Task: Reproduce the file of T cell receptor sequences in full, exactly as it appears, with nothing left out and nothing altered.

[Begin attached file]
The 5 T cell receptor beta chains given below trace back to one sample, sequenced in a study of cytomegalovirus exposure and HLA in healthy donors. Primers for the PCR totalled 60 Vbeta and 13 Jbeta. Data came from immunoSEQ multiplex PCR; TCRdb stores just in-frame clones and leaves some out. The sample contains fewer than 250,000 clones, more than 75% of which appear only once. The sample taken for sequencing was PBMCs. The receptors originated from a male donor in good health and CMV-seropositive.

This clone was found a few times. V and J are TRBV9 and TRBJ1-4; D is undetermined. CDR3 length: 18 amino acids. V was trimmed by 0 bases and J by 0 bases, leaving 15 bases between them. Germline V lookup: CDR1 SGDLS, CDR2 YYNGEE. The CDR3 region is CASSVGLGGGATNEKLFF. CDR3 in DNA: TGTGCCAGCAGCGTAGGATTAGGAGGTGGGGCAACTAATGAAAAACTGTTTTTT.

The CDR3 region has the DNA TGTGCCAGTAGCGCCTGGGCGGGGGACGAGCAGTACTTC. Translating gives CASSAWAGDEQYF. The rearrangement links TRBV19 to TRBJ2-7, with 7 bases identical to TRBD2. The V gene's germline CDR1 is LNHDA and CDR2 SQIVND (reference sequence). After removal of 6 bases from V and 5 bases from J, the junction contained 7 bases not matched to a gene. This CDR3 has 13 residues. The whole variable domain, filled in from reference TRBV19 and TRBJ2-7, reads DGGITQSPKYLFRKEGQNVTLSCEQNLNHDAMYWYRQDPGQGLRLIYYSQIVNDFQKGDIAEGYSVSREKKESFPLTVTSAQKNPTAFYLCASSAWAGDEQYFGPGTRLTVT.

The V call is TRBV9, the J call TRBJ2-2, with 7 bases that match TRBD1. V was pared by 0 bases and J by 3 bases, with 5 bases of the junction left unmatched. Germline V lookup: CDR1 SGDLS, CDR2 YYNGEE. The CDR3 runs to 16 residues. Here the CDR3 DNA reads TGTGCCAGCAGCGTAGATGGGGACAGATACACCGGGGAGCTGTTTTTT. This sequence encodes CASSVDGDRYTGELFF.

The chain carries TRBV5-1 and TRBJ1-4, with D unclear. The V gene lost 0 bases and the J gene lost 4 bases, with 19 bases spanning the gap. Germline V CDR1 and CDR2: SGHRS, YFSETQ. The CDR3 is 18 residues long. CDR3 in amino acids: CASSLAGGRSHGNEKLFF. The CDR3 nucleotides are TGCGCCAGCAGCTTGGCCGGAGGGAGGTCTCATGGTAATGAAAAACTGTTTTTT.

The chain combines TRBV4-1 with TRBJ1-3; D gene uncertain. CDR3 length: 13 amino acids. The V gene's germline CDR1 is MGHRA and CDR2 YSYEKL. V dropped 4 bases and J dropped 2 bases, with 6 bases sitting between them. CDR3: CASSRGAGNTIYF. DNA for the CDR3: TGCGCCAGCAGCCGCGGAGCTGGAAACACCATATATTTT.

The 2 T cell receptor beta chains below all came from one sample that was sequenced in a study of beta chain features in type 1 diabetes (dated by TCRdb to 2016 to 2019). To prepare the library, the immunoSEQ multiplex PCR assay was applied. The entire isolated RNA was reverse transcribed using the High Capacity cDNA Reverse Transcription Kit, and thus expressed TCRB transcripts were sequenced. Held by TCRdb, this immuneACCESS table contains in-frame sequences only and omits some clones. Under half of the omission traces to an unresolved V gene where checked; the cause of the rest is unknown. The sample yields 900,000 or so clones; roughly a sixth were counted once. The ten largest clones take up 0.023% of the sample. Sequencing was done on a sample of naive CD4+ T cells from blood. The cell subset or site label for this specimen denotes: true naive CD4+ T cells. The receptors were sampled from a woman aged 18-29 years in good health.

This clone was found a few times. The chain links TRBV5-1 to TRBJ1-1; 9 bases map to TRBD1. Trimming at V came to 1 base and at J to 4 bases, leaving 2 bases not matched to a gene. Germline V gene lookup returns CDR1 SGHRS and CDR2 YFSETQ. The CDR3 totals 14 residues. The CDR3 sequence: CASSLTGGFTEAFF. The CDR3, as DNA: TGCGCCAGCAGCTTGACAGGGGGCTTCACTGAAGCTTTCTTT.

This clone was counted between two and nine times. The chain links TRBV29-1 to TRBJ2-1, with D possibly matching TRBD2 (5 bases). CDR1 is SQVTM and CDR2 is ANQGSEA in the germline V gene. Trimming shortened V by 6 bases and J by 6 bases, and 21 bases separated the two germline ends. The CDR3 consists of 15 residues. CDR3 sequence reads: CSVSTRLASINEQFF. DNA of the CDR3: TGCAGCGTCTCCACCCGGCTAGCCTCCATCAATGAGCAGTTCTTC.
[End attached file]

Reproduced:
The 5 T cell receptor beta chains given below trace back to one sample, sequenced in a study of cytomegalovirus exposure and HLA in healthy donors. Primers for the PCR totalled 60 Vbeta and 13 Jbeta. Data came from immunoSEQ multiplex PCR; TCRdb stores just in-frame clones and leaves some out. The sample contains fewer than 250,000 clones, more than 75% of which appear only once. The sample taken for sequencing was PBMCs. The receptors originated from a male donor in good health and CMV-seropositive.

This clone was found a few times. V and J are TRBV9 and TRBJ1-4; D is undetermined. CDR3 length: 18 amino acids. V was trimmed by 0 bases and J by 0 bases, leaving 15 bases between them. Germline V lookup: CDR1 SGDLS, CDR2 YYNGEE. The CDR3 region is CASSVGLGGGATNEKLFF. CDR3 in DNA: TGTGCCAGCAGCGTAGGATTAGGAGGTGGGGCAACTAATGAAAAACTGTTTTTT.

The CDR3 region has the DNA TGTGCCAGTAGCGCCTGGGCGGGGGACGAGCAGTACTTC. Translating gives CASSAWAGDEQYF. The rearrangement links TRBV19 to TRBJ2-7, with 7 bases identical to TRBD2. The V gene's germline CDR1 is LNHDA and CDR2 SQIVND (reference sequence). After removal of 6 bases from V and 5 bases from J, the junction contained 7 bases not matched to a gene. This CDR3 has 13 residues. The whole variable domain, filled in from reference TRBV19 and TRBJ2-7, reads DGGITQSPKYLFRKEGQNVTLSCEQNLNHDAMYWYRQDPGQGLRLIYYSQIVNDFQKGDIAEGYSVSREKKESFPLTVTSAQKNPTAFYLCASSAWAGDEQYFGPGTRLTVT.

The V call is TRBV9, the J call TRBJ2-2, with 7 bases that match TRBD1. V was pared by 0 bases and J by 3 bases, with 5 bases of the junction left unmatched. Germline V lookup: CDR1 SGDLS, CDR2 YYNGEE. The CDR3 runs to 16 residues. Here the CDR3 DNA reads TGTGCCAGCAGCGTAGATGGGGACAGATACACCGGGGAGCTGTTTTTT. This sequence encodes CASSVDGDRYTGELFF.

The chain carries TRBV5-1 and TRBJ1-4, with D unclear. The V gene lost 0 bases and the J gene lost 4 bases, with 19 bases spanning the gap. Germline V CDR1 and CDR2: SGHRS, YFSETQ. The CDR3 is 18 residues long. CDR3 in amino acids: CASSLAGGRSHGNEKLFF. The CDR3 nucleotides are TGCGCCAGCAGCTTGGCCGGAGGGAGGTCTCATGGTAATGAAAAACTGTTTTTT.

The chain combines TRBV4-1 with TRBJ1-3; D gene uncertain. CDR3 length: 13 amino acids. The V gene's germline CDR1 is MGHRA and CDR2 YSYEKL. V dropped 4 bases and J dropped 2 bases, with 6 bases sitting between them. CDR3: CASSRGAGNTIYF. DNA for the CDR3: TGCGCCAGCAGCCGCGGAGCTGGAAACACCATATATTTT.

The 2 T cell receptor beta chains below all came from one sample that was sequenced in a study of beta chain features in type 1 diabetes (dated by TCRdb to 2016 to 2019). To prepare the library, the immunoSEQ multiplex PCR assay was applied. The entire isolated RNA was reverse transcribed using the High Capacity cDNA Reverse Transcription Kit, and thus expressed TCRB transcripts were sequenced. Held by TCRdb, this immuneACCESS table contains in-frame sequences only and omits some clones. Under half of the omission traces to an unresolved V gene where checked; the cause of the rest is unknown. The sample yields 900,000 or so clones; roughly a sixth were counted once. The ten largest clones take up 0.023% of the sample. Sequencing was done on a sample of naive CD4+ T cells from blood. The cell subset or site label for this specimen denotes: true naive CD4+ T cells. The receptors were sampled from a woman aged 18-29 years in good health.

This clone was found a few times. The chain links TRBV5-1 to TRBJ1-1; 9 bases map to TRBD1. Trimming at V came to 1 base and at J to 4 bases, leaving 2 bases not matched to a gene. Germline V gene lookup returns CDR1 SGHRS and CDR2 YFSETQ. The CDR3 totals 14 residues. The CDR3 sequence: CASSLTGGFTEAFF. The CDR3, as DNA: TGCGCCAGCAGCTTGACAGGGGGCTTCACTGAAGCTTTCTTT.

This clone was counted between two and nine times. The chain links TRBV29-1 to TRBJ2-1, with D possibly matching TRBD2 (5 bases). CDR1 is SQVTM and CDR2 is ANQGSEA in the germline V gene. Trimming shortened V by 6 bases and J by 6 bases, and 21 bases separated the two germline ends. The CDR3 consists of 15 residues. CDR3 sequence reads: CSVSTRLASINEQFF. DNA of the CDR3: TGCAGCGTCTCCACCCGGCTAGCCTCCATCAATGAGCAGTTCTTC.